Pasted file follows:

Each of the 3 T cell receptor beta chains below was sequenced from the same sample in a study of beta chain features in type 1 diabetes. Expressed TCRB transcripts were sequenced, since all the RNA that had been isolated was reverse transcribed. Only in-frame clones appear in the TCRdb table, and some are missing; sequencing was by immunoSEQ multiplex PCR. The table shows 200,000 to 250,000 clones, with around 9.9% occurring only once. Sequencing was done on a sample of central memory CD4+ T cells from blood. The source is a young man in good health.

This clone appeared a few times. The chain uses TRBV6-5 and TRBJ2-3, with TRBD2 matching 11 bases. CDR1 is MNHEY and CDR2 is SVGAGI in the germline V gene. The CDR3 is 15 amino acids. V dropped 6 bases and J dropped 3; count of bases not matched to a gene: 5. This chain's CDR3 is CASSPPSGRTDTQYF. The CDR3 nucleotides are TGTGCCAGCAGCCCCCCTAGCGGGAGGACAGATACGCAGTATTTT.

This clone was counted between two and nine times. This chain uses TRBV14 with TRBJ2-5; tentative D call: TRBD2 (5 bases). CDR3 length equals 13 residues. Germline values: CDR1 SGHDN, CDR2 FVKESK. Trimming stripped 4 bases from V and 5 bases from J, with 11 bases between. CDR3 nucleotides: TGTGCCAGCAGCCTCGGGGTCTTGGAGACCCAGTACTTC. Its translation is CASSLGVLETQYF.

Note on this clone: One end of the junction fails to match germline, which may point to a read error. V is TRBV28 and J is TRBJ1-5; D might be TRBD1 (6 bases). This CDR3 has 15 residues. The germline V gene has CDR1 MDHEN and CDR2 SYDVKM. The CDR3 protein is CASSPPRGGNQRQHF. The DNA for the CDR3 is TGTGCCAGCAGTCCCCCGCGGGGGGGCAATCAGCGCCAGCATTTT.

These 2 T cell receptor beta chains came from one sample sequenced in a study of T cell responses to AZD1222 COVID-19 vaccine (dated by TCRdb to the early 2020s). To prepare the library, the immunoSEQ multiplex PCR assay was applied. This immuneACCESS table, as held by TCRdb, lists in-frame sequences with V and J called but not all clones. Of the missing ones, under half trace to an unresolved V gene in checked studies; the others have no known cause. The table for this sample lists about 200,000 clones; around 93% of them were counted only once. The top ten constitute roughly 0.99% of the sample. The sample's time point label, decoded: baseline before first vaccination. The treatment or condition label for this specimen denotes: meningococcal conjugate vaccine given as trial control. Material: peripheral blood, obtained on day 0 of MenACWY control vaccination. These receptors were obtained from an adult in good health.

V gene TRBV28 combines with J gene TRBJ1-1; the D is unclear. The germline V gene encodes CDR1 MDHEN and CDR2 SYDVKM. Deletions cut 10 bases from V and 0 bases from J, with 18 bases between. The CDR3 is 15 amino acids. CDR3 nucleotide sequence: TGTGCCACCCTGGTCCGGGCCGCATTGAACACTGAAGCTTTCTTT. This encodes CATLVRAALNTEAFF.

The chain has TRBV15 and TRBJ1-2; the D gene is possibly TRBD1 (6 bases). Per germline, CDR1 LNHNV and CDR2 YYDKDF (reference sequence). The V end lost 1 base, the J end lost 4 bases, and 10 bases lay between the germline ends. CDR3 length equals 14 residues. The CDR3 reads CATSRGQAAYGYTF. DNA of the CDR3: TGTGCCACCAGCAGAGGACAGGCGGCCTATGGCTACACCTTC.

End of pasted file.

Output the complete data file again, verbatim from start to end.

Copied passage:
Each of the 3 T cell receptor beta chains below was sequenced from the same sample in a study of beta chain features in type 1 diabetes. Expressed TCRB transcripts were sequenced, since all the RNA that had been isolated was reverse transcribed. Only in-frame clones appear in the TCRdb table, and some are missing; sequencing was by immunoSEQ multiplex PCR. The table shows 200,000 to 250,000 clones, with around 9.9% occurring only once. Sequencing was done on a sample of central memory CD4+ T cells from blood. The source is a young man in good health.

This clone appeared a few times. The chain uses TRBV6-5 and TRBJ2-3, with TRBD2 matching 11 bases. CDR1 is MNHEY and CDR2 is SVGAGI in the germline V gene. The CDR3 is 15 amino acids. V dropped 6 bases and J dropped 3; count of bases not matched to a gene: 5. This chain's CDR3 is CASSPPSGRTDTQYF. The CDR3 nucleotides are TGTGCCAGCAGCCCCCCTAGCGGGAGGACAGATACGCAGTATTTT.

This clone was counted between two and nine times. This chain uses TRBV14 with TRBJ2-5; tentative D call: TRBD2 (5 bases). CDR3 length equals 13 residues. Germline values: CDR1 SGHDN, CDR2 FVKESK. Trimming stripped 4 bases from V and 5 bases from J, with 11 bases between. CDR3 nucleotides: TGTGCCAGCAGCCTCGGGGTCTTGGAGACCCAGTACTTC. Its translation is CASSLGVLETQYF.

Note on this clone: One end of the junction fails to match germline, which may point to a read error. V is TRBV28 and J is TRBJ1-5; D might be TRBD1 (6 bases). This CDR3 has 15 residues. The germline V gene has CDR1 MDHEN and CDR2 SYDVKM. The CDR3 protein is CASSPPRGGNQRQHF. The DNA for the CDR3 is TGTGCCAGCAGTCCCCCGCGGGGGGGCAATCAGCGCCAGCATTTT.

These 2 T cell receptor beta chains came from one sample sequenced in a study of T cell responses to AZD1222 COVID-19 vaccine (dated by TCRdb to the early 2020s). To prepare the library, the immunoSEQ multiplex PCR assay was applied. This immuneACCESS table, as held by TCRdb, lists in-frame sequences with V and J called but not all clones. Of the missing ones, under half trace to an unresolved V gene in checked studies; the others have no known cause. The table for this sample lists about 200,000 clones; around 93% of them were counted only once. The top ten constitute roughly 0.99% of the sample. The sample's time point label, decoded: baseline before first vaccination. The treatment or condition label for this specimen denotes: meningococcal conjugate vaccine given as trial control. Material: peripheral blood, obtained on day 0 of MenACWY control vaccination. These receptors were obtained from an adult in good health.

V gene TRBV28 combines with J gene TRBJ1-1; the D is unclear. The germline V gene encodes CDR1 MDHEN and CDR2 SYDVKM. Deletions cut 10 bases from V and 0 bases from J, with 18 bases between. The CDR3 is 15 amino acids. CDR3 nucleotide sequence: TGTGCCACCCTGGTCCGGGCCGCATTGAACACTGAAGCTTTCTTT. This encodes CATLVRAALNTEAFF.

The chain has TRBV15 and TRBJ1-2; the D gene is possibly TRBD1 (6 bases). Per germline, CDR1 LNHNV and CDR2 YYDKDF (reference sequence). The V end lost 1 base, the J end lost 4 bases, and 10 bases lay between the germline ends. CDR3 length equals 14 residues. The CDR3 reads CATSRGQAAYGYTF. DNA of the CDR3: TGTGCCACCAGCAGAGGACAGGCGGCCTATGGCTACACCTTC.